I don’t listen to Elgar very often as he demands a lot from the listener, often in the same grandiloquent vein, and I find I tire of him after a while. But this week I had a sort of Naxos Elgar festival, listening to their versions of his major orchestral works, song cycles and more intimate works.

The Naxos recordings are very good, and Elgar needs someone who really understands the music to bring out the best in him. I was surprised to find when I listened to them recently that Barenboim’s pioneering recordings with Columbia are less successful, for example.

Even now, Elgar is overlooked, dismissed even, largely because he wrote music that is used for national celebrations, and the English both love and hate all of that to an extreme. Why they are so embarrassed by themselves, I will never know. Leaving that aside, however, I have to confess that I prefer later British composers, such as Bantok, Vaughan Williams, Walton, Alwyn and especially Bax, but I appreciate Elgar more and more as time goes on.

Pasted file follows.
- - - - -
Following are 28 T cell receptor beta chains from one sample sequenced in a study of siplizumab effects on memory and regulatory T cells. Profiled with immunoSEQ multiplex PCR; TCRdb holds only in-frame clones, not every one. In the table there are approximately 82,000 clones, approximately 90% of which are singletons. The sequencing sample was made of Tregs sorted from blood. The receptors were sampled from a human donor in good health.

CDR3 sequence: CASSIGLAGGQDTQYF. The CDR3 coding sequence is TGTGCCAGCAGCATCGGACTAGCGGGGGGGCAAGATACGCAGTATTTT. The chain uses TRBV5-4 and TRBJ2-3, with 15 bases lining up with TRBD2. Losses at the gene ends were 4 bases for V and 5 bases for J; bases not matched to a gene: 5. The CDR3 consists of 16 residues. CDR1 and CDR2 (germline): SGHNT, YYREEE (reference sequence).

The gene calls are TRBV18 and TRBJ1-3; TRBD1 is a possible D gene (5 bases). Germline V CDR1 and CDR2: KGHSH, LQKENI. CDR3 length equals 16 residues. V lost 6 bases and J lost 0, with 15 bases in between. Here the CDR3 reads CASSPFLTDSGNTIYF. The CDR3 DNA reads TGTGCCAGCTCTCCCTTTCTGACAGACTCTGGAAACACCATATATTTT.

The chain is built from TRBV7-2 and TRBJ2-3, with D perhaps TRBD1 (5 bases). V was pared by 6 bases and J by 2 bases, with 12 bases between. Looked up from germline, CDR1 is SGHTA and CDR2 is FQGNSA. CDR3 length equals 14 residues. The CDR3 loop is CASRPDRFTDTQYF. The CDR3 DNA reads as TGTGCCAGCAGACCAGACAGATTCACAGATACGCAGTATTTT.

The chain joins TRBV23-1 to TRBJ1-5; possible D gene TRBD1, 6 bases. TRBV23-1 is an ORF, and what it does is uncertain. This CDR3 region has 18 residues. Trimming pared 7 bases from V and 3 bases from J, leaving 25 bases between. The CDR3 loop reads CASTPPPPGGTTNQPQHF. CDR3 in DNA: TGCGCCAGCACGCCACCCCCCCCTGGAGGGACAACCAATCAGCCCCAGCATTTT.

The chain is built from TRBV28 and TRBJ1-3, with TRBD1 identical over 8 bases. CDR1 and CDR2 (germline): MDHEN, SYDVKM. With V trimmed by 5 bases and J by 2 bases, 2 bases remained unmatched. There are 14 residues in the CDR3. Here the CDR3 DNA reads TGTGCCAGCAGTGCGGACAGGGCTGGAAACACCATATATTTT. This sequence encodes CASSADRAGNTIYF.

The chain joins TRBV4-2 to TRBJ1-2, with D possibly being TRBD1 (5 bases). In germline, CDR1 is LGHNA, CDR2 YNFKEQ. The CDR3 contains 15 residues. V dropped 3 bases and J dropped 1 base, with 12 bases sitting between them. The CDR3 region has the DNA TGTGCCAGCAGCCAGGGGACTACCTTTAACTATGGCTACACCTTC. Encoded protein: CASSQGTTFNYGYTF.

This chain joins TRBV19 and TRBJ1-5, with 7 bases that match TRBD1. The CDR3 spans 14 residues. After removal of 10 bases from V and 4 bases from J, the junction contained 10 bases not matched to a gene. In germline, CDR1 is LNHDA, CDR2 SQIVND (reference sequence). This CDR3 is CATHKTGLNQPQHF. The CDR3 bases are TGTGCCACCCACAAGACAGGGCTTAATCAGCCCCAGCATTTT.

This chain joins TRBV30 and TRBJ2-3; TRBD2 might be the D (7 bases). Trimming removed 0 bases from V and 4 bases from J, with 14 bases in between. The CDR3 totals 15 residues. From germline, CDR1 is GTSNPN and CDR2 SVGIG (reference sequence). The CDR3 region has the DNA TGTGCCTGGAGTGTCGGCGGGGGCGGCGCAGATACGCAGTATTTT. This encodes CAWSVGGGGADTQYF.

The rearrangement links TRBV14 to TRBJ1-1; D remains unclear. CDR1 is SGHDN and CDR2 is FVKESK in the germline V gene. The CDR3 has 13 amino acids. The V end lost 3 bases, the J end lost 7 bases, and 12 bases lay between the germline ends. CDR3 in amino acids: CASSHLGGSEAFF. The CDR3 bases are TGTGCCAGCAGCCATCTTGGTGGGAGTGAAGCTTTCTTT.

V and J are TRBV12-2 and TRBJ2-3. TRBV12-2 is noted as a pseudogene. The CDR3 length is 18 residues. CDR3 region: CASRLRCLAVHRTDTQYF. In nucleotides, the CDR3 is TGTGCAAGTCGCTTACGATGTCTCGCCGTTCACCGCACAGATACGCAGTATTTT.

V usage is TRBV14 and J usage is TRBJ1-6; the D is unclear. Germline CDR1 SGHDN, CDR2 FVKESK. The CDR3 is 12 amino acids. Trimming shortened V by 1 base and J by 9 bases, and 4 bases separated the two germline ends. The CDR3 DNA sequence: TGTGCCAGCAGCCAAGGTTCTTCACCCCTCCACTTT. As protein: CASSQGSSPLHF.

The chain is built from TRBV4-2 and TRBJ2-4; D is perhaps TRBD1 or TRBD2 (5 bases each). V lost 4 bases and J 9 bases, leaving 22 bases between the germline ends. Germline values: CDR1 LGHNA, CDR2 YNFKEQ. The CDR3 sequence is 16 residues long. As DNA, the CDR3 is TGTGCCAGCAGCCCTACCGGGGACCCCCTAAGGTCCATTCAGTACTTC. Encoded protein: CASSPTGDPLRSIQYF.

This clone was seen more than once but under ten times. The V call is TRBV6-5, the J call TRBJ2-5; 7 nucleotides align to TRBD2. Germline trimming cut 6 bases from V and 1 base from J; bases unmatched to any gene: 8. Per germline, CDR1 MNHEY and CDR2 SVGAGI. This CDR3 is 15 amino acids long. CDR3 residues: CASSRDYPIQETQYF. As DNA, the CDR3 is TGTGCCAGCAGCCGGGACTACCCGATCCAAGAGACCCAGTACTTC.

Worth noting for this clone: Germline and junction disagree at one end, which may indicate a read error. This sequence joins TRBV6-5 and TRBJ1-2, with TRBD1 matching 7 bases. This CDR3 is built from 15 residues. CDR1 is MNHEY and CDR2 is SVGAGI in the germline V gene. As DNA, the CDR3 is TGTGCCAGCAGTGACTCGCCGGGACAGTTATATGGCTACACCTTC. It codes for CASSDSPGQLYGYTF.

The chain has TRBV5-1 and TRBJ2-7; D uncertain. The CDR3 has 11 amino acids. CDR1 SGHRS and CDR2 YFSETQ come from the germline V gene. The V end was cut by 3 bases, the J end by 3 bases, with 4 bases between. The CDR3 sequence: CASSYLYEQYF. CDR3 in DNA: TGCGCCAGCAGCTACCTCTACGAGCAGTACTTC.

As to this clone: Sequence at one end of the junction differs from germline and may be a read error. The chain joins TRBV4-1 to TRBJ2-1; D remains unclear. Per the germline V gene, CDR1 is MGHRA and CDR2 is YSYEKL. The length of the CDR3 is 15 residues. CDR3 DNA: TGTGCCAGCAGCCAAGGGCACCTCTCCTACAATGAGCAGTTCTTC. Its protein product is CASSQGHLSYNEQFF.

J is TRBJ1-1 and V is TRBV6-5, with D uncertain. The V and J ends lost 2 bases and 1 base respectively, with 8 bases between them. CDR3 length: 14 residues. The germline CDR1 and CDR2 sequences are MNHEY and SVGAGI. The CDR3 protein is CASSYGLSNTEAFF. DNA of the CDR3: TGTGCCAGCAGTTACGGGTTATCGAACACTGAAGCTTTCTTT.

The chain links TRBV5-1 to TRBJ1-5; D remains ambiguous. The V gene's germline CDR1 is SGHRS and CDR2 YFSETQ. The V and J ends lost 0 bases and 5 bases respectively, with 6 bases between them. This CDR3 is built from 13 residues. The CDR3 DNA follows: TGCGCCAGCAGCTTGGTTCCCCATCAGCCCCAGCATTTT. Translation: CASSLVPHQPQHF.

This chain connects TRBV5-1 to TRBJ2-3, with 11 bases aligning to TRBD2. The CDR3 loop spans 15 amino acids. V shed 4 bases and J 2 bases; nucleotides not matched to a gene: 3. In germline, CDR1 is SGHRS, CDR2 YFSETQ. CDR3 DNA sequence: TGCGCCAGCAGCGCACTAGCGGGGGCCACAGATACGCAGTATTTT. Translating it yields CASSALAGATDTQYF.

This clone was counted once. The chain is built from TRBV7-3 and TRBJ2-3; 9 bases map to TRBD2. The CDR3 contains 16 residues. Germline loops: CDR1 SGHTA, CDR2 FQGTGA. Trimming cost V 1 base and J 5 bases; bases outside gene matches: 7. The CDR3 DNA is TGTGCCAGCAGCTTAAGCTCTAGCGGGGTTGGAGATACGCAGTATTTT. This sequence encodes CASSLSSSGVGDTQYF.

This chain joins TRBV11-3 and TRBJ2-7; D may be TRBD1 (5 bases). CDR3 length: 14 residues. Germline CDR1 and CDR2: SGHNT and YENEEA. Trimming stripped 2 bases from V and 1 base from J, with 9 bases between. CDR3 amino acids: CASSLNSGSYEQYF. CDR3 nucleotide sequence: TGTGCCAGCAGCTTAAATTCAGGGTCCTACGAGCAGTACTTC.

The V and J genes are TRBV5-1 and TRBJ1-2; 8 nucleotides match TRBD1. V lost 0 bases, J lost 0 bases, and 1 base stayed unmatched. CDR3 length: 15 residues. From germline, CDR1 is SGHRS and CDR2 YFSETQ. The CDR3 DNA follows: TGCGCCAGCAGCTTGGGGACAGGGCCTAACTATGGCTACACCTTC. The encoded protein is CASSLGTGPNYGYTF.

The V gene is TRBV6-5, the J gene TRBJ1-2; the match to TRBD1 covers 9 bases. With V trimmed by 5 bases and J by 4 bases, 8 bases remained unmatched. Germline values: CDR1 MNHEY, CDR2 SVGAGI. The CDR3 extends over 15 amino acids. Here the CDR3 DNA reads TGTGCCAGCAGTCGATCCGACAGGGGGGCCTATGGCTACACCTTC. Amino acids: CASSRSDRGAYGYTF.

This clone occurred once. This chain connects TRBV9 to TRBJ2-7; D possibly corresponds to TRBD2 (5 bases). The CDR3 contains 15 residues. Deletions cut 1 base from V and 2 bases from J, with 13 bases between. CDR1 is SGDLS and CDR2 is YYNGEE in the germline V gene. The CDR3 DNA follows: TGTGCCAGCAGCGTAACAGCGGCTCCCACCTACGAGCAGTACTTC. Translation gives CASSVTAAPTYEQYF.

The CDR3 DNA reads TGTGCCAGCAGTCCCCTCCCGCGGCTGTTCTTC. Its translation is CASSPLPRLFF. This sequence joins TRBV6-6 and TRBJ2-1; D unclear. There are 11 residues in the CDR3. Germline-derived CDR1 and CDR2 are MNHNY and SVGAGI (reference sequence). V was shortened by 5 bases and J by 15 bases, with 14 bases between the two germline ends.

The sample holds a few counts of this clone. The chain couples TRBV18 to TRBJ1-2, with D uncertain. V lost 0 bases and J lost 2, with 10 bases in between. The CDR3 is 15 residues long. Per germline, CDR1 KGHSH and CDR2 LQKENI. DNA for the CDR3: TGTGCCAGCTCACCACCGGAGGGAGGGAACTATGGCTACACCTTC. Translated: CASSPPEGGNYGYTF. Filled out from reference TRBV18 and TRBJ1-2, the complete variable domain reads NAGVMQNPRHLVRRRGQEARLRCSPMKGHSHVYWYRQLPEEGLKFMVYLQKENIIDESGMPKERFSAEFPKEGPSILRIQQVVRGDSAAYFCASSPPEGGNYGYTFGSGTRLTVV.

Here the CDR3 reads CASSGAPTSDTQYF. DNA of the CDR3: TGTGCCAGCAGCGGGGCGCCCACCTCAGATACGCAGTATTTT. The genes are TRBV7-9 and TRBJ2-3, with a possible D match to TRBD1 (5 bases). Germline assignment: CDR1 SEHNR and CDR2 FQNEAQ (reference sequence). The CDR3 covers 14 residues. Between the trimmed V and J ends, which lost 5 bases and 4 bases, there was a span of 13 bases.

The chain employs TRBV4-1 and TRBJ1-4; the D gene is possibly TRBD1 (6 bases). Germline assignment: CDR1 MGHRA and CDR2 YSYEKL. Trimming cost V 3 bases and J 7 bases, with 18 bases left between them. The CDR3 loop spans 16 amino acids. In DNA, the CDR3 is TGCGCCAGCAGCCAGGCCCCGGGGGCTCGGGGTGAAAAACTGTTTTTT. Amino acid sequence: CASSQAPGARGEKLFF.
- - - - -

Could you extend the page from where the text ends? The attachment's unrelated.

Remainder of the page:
Going back to still life painting, you might be wondering about the fish at the top of this page.

In 2011, I went on a journey that had a huge impact on me, in every sense. Like all voyages, I was both trying to find, and run away from, something.

To do so, I cleared four months from my diary (not an easy task when you are a freelancer) to explore central Europe and the Balkans. It was a dream trip for me, as I have been drawn again and again to the art, literature, design and classical music of the region. I suspect that, in spirit if not in body, I am in some ways central European underneath it all. Perhaps Czech, or Slovenian.

Anyway, this peregrination around an oft-misunderstood part of Europe led me down many paths and there are many stories I could tell you, but for now I will discuss just one.